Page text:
Fostering positive relationships with family, friends and a medical team enhances healing. In both sports and healing, success depends on the performance of the whole squad, not just the star player. Team members include spouses, children, friends, nurses, social workers, technicians, dieticians, counselors, spiritual advisors and auxiliary physicians.
Be an active participant
The best caregiver is one's self, comparable to being the captain of a team.
Be aware of treatment consequences
In a sporting contest, knowledge beforehand can make a rough situation tolerable, helping an athlete prepare mentally for the rigors ahead. This also applies to the patient-athlete. Unpleasant treatments, such as chemotherapy and radiation, are more tolerable when one knows an encouraging outcome is possible.
Effort and patience
In athletics, effort is everything. This is true also for the patient. Athletes do not compete halfheartedly every once in awhile; they do their best every time. This "effort attitude" for some patients may be walking 10 steps farther than they did a week ago or simply turning in bed without assistance. The healing process requires dedicated work, but it also takes patience. Approach it with a tenacious, yet calm, attitude.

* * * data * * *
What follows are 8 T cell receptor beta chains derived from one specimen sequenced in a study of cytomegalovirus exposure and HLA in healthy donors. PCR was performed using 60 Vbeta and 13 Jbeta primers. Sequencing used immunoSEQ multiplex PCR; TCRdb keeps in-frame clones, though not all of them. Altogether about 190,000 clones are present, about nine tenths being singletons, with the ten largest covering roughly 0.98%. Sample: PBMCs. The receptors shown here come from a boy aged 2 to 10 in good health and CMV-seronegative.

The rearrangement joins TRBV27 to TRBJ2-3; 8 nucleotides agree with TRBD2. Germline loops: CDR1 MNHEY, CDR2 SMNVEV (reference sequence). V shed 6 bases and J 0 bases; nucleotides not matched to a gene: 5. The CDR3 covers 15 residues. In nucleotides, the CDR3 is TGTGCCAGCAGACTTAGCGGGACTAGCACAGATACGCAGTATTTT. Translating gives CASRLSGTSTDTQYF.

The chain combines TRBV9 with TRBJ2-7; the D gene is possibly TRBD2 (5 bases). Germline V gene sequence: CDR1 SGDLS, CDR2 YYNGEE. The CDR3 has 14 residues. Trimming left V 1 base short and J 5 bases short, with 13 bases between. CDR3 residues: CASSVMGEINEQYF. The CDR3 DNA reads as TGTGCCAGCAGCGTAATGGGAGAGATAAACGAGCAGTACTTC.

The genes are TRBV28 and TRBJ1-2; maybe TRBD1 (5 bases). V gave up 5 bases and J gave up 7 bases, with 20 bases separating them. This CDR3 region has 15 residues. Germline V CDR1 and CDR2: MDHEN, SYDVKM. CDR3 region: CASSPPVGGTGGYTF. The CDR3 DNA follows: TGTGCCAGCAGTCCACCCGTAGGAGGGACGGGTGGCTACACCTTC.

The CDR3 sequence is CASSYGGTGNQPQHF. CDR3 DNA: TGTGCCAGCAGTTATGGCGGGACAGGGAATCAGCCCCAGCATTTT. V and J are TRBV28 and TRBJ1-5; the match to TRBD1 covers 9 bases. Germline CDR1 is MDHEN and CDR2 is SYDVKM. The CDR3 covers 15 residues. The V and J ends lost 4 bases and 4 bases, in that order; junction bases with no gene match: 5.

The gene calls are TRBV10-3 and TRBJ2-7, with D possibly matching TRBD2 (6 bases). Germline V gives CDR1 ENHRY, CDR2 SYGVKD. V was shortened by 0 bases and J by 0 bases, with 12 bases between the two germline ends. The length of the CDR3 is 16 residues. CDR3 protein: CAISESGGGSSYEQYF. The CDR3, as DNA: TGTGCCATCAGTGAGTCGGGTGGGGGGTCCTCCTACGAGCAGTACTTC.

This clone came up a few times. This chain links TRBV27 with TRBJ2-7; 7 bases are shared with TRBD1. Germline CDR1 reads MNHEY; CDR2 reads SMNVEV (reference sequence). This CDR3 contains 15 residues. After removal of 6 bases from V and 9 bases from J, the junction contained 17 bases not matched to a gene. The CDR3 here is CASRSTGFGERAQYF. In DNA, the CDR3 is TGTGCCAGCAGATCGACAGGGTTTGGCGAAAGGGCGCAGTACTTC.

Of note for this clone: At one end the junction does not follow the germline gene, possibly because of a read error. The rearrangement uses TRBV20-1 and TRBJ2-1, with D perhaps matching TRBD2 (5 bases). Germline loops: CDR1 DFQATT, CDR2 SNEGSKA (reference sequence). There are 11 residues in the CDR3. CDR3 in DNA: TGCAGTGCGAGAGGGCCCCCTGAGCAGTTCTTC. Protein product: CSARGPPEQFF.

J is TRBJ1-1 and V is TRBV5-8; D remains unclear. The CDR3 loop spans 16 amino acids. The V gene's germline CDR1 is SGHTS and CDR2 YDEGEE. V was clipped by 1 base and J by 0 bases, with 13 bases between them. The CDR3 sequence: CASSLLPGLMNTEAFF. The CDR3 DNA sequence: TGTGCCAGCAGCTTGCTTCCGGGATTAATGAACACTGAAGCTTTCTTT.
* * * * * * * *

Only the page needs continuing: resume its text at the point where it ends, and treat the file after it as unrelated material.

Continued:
After an event or long sports season, an athlete will rest and recuperate before returning to competition. Doing too much too soon after treatment rarely accomplishes anything positive. "Active rest" — limited physical exertion, nutritious food, adequate hydration and sufficient sleep — can be a prescription for recovery.